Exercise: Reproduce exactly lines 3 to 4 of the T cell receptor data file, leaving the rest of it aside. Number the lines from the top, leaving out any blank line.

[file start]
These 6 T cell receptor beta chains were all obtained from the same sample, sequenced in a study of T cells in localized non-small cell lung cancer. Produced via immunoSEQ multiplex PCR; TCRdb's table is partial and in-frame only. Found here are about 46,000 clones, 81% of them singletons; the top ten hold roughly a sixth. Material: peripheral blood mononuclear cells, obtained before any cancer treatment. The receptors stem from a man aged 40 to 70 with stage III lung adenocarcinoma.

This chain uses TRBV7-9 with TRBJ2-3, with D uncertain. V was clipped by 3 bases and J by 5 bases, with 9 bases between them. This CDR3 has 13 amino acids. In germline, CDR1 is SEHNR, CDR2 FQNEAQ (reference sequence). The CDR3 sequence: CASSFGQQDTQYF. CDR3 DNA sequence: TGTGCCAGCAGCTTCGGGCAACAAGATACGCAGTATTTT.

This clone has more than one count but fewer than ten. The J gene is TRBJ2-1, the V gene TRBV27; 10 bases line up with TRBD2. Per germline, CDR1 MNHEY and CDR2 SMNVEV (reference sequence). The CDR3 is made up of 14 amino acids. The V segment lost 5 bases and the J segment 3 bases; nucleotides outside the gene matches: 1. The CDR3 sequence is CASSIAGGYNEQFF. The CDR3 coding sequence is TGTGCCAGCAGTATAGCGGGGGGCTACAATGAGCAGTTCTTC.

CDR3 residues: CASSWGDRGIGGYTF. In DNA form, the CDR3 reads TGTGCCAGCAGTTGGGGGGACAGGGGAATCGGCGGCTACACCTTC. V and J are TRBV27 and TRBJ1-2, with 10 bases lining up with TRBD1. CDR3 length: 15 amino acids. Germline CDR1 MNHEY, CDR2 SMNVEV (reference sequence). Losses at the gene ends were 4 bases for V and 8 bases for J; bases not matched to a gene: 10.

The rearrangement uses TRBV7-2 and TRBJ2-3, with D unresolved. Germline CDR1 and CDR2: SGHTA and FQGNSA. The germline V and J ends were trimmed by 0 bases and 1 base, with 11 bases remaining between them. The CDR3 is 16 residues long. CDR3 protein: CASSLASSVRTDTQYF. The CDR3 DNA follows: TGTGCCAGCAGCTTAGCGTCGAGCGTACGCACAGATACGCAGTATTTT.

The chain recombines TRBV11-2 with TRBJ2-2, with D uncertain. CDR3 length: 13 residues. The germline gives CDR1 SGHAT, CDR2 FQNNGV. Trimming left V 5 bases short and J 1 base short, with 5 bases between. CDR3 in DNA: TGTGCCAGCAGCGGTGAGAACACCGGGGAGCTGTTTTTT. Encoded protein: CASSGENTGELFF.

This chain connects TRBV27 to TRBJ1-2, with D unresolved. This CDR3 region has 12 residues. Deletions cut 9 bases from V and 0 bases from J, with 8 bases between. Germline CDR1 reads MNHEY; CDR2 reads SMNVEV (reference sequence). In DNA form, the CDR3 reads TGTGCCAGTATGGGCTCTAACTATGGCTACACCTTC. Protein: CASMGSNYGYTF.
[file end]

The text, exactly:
This clone has more than one count but fewer than ten. The J gene is TRBJ2-1, the V gene TRBV27; 10 bases line up with TRBD2. Per germline, CDR1 MNHEY and CDR2 SMNVEV (reference sequence). The CDR3 is made up of 14 amino acids. The V segment lost 5 bases and the J segment 3 bases; nucleotides outside the gene matches: 1. The CDR3 sequence is CASSIAGGYNEQFF. The CDR3 coding sequence is TGTGCCAGCAGTATAGCGGGGGGCTACAATGAGCAGTTCTTC.

CDR3 residues: CASSWGDRGIGGYTF. In DNA form, the CDR3 reads TGTGCCAGCAGTTGGGGGGACAGGGGAATCGGCGGCTACACCTTC. V and J are TRBV27 and TRBJ1-2, with 10 bases lining up with TRBD1. CDR3 length: 15 amino acids. Germline CDR1 MNHEY, CDR2 SMNVEV (reference sequence). Losses at the gene ends were 4 bases for V and 8 bases for J; bases not matched to a gene: 10.